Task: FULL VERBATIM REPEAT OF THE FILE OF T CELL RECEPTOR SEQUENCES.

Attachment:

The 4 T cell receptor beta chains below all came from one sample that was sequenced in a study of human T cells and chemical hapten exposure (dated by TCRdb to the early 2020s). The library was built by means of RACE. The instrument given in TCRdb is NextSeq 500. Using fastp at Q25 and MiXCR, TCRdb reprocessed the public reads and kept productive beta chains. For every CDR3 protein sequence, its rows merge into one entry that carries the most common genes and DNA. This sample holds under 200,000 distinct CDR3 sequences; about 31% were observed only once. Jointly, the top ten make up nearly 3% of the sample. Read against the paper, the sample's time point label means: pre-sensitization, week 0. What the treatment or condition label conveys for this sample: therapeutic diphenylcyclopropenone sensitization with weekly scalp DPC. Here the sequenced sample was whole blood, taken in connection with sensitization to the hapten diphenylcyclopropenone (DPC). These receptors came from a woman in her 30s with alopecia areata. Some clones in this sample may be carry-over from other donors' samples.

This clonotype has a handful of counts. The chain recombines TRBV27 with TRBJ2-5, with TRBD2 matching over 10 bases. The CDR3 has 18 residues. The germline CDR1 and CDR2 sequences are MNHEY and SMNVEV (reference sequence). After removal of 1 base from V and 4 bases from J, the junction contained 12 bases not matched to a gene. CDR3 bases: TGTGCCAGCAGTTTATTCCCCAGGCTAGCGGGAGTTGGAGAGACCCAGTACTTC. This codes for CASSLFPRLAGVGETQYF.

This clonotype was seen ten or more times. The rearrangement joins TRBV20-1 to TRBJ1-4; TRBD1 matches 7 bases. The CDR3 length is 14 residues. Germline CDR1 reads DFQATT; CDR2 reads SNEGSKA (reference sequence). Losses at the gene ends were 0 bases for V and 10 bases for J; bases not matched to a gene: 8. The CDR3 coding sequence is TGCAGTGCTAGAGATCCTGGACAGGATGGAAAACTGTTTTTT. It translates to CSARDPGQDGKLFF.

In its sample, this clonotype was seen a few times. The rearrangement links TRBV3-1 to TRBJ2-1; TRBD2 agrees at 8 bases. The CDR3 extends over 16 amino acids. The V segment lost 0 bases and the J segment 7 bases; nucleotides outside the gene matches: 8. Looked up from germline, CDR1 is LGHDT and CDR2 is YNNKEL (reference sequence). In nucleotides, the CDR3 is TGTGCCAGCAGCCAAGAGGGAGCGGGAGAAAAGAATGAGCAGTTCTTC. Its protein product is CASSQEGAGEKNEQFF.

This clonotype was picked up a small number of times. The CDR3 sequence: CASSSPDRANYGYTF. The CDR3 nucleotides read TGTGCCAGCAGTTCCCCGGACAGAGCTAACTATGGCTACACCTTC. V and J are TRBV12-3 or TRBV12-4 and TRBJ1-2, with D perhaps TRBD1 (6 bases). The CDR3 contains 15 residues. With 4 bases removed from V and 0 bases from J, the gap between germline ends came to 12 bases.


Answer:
The 4 T cell receptor beta chains below all came from one sample that was sequenced in a study of human T cells and chemical hapten exposure (dated by TCRdb to the early 2020s). The library was built by means of RACE. The instrument given in TCRdb is NextSeq 500. Using fastp at Q25 and MiXCR, TCRdb reprocessed the public reads and kept productive beta chains. For every CDR3 protein sequence, its rows merge into one entry that carries the most common genes and DNA. This sample holds under 200,000 distinct CDR3 sequences; about 31% were observed only once. Jointly, the top ten make up nearly 3% of the sample. Read against the paper, the sample's time point label means: pre-sensitization, week 0. What the treatment or condition label conveys for this sample: therapeutic diphenylcyclopropenone sensitization with weekly scalp DPC. Here the sequenced sample was whole blood, taken in connection with sensitization to the hapten diphenylcyclopropenone (DPC). These receptors came from a woman in her 30s with alopecia areata. Some clones in this sample may be carry-over from other donors' samples.

This clonotype has a handful of counts. The chain recombines TRBV27 with TRBJ2-5, with TRBD2 matching over 10 bases. The CDR3 has 18 residues. The germline CDR1 and CDR2 sequences are MNHEY and SMNVEV (reference sequence). After removal of 1 base from V and 4 bases from J, the junction contained 12 bases not matched to a gene. CDR3 bases: TGTGCCAGCAGTTTATTCCCCAGGCTAGCGGGAGTTGGAGAGACCCAGTACTTC. This codes for CASSLFPRLAGVGETQYF.

This clonotype was seen ten or more times. The rearrangement joins TRBV20-1 to TRBJ1-4; TRBD1 matches 7 bases. The CDR3 length is 14 residues. Germline CDR1 reads DFQATT; CDR2 reads SNEGSKA (reference sequence). Losses at the gene ends were 0 bases for V and 10 bases for J; bases not matched to a gene: 8. The CDR3 coding sequence is TGCAGTGCTAGAGATCCTGGACAGGATGGAAAACTGTTTTTT. It translates to CSARDPGQDGKLFF.

In its sample, this clonotype was seen a few times. The rearrangement links TRBV3-1 to TRBJ2-1; TRBD2 agrees at 8 bases. The CDR3 extends over 16 amino acids. The V segment lost 0 bases and the J segment 7 bases; nucleotides outside the gene matches: 8. Looked up from germline, CDR1 is LGHDT and CDR2 is YNNKEL (reference sequence). In nucleotides, the CDR3 is TGTGCCAGCAGCCAAGAGGGAGCGGGAGAAAAGAATGAGCAGTTCTTC. Its protein product is CASSQEGAGEKNEQFF.

This clonotype was picked up a small number of times. The CDR3 sequence: CASSSPDRANYGYTF. The CDR3 nucleotides read TGTGCCAGCAGTTCCCCGGACAGAGCTAACTATGGCTACACCTTC. V and J are TRBV12-3 or TRBV12-4 and TRBJ1-2, with D perhaps TRBD1 (6 bases). The CDR3 contains 15 residues. With 4 bases removed from V and 0 bases from J, the gap between germline ends came to 12 bases.